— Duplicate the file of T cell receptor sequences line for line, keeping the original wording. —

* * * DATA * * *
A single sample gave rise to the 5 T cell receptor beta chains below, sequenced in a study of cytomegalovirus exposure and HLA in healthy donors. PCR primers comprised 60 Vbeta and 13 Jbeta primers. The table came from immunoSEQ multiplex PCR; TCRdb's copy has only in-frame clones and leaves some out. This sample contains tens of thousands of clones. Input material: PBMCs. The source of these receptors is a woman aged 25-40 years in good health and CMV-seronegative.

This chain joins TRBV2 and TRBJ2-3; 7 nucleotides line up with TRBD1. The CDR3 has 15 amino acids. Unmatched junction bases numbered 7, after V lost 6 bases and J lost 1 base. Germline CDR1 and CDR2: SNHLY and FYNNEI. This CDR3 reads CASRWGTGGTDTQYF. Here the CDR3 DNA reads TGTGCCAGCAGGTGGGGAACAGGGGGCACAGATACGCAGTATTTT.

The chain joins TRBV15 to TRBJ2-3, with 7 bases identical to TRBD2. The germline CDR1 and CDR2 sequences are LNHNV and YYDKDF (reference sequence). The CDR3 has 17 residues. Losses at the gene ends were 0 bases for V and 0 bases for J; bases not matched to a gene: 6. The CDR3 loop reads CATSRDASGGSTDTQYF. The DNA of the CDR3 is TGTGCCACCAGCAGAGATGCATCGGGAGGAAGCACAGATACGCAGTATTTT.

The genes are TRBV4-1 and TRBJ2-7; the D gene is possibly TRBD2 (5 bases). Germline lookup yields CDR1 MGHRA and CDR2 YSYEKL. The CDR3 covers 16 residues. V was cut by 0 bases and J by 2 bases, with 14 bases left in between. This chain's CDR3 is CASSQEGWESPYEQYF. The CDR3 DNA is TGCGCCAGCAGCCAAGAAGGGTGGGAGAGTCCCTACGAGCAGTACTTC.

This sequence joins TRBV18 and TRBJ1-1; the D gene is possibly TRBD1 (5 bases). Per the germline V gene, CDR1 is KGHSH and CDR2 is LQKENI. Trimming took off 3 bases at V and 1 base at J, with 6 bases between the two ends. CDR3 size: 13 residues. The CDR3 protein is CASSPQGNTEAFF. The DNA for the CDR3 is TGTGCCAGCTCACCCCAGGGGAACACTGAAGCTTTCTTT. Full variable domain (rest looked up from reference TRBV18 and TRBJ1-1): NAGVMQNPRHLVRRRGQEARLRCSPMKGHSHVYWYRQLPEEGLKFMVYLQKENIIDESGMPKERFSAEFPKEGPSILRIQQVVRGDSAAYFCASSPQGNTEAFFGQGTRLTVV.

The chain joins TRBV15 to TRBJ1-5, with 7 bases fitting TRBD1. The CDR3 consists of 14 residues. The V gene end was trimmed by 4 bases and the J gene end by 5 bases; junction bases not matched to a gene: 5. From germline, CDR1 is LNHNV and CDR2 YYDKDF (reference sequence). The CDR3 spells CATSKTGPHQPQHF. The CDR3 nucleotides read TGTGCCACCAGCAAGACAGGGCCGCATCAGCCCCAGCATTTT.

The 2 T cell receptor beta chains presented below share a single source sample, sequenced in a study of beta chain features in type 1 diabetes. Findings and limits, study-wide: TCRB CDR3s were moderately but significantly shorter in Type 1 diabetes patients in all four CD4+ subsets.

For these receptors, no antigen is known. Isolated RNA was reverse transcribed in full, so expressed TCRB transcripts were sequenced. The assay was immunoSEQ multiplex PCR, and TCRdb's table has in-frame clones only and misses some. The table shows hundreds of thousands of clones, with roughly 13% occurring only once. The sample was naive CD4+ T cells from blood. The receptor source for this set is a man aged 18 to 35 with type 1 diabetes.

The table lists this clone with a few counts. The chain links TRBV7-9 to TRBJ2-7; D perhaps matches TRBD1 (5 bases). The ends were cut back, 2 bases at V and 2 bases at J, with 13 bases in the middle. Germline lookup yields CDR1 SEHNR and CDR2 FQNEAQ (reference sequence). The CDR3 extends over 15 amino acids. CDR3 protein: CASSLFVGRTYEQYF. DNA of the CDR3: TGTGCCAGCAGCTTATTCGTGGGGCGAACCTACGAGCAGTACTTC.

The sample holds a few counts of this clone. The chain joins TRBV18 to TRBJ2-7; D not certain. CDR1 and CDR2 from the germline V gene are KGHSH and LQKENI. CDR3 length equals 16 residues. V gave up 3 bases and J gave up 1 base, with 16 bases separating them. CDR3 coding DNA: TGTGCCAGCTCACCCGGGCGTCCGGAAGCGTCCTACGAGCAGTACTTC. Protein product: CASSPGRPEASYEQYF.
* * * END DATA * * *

A single sample gave rise to the 5 T cell receptor beta chains below, sequenced in a study of cytomegalovirus exposure and HLA in healthy donors. PCR primers comprised 60 Vbeta and 13 Jbeta primers. The table came from immunoSEQ multiplex PCR; TCRdb's copy has only in-frame clones and leaves some out. This sample contains tens of thousands of clones. Input material: PBMCs. The source of these receptors is a woman aged 25-40 years in good health and CMV-seronegative.

This chain joins TRBV2 and TRBJ2-3; 7 nucleotides line up with TRBD1. The CDR3 has 15 amino acids. Unmatched junction bases numbered 7, after V lost 6 bases and J lost 1 base. Germline CDR1 and CDR2: SNHLY and FYNNEI. This CDR3 reads CASRWGTGGTDTQYF. Here the CDR3 DNA reads TGTGCCAGCAGGTGGGGAACAGGGGGCACAGATACGCAGTATTTT.

The chain joins TRBV15 to TRBJ2-3, with 7 bases identical to TRBD2. The germline CDR1 and CDR2 sequences are LNHNV and YYDKDF (reference sequence). The CDR3 has 17 residues. Losses at the gene ends were 0 bases for V and 0 bases for J; bases not matched to a gene: 6. The CDR3 loop reads CATSRDASGGSTDTQYF. The DNA of the CDR3 is TGTGCCACCAGCAGAGATGCATCGGGAGGAAGCACAGATACGCAGTATTTT.

The genes are TRBV4-1 and TRBJ2-7; the D gene is possibly TRBD2 (5 bases). Germline lookup yields CDR1 MGHRA and CDR2 YSYEKL. The CDR3 covers 16 residues. V was cut by 0 bases and J by 2 bases, with 14 bases left in between. This chain's CDR3 is CASSQEGWESPYEQYF. The CDR3 DNA is TGCGCCAGCAGCCAAGAAGGGTGGGAGAGTCCCTACGAGCAGTACTTC.

This sequence joins TRBV18 and TRBJ1-1; the D gene is possibly TRBD1 (5 bases). Per the germline V gene, CDR1 is KGHSH and CDR2 is LQKENI. Trimming took off 3 bases at V and 1 base at J, with 6 bases between the two ends. CDR3 size: 13 residues. The CDR3 protein is CASSPQGNTEAFF. The DNA for the CDR3 is TGTGCCAGCTCACCCCAGGGGAACACTGAAGCTTTCTTT. Full variable domain (rest looked up from reference TRBV18 and TRBJ1-1): NAGVMQNPRHLVRRRGQEARLRCSPMKGHSHVYWYRQLPEEGLKFMVYLQKENIIDESGMPKERFSAEFPKEGPSILRIQQVVRGDSAAYFCASSPQGNTEAFFGQGTRLTVV.

The chain joins TRBV15 to TRBJ1-5, with 7 bases fitting TRBD1. The CDR3 consists of 14 residues. The V gene end was trimmed by 4 bases and the J gene end by 5 bases; junction bases not matched to a gene: 5. From germline, CDR1 is LNHNV and CDR2 YYDKDF (reference sequence). The CDR3 spells CATSKTGPHQPQHF. The CDR3 nucleotides read TGTGCCACCAGCAAGACAGGGCCGCATCAGCCCCAGCATTTT.

The 2 T cell receptor beta chains presented below share a single source sample, sequenced in a study of beta chain features in type 1 diabetes. Findings and limits, study-wide: TCRB CDR3s were moderately but significantly shorter in Type 1 diabetes patients in all four CD4+ subsets.

For these receptors, no antigen is known. Isolated RNA was reverse transcribed in full, so expressed TCRB transcripts were sequenced. The assay was immunoSEQ multiplex PCR, and TCRdb's table has in-frame clones only and misses some. The table shows hundreds of thousands of clones, with roughly 13% occurring only once. The sample was naive CD4+ T cells from blood. The receptor source for this set is a man aged 18 to 35 with type 1 diabetes.

The table lists this clone with a few counts. The chain links TRBV7-9 to TRBJ2-7; D perhaps matches TRBD1 (5 bases). The ends were cut back, 2 bases at V and 2 bases at J, with 13 bases in the middle. Germline lookup yields CDR1 SEHNR and CDR2 FQNEAQ (reference sequence). The CDR3 extends over 15 amino acids. CDR3 protein: CASSLFVGRTYEQYF. DNA of the CDR3: TGTGCCAGCAGCTTATTCGTGGGGCGAACCTACGAGCAGTACTTC.

The sample holds a few counts of this clone. The chain joins TRBV18 to TRBJ2-7; D not certain. CDR1 and CDR2 from the germline V gene are KGHSH and LQKENI. CDR3 length equals 16 residues. V gave up 3 bases and J gave up 1 base, with 16 bases separating them. CDR3 coding DNA: TGTGCCAGCTCACCCGGGCGTCCGGAAGCGTCCTACGAGCAGTACTTC. Protein product: CASSPGRPEASYEQYF.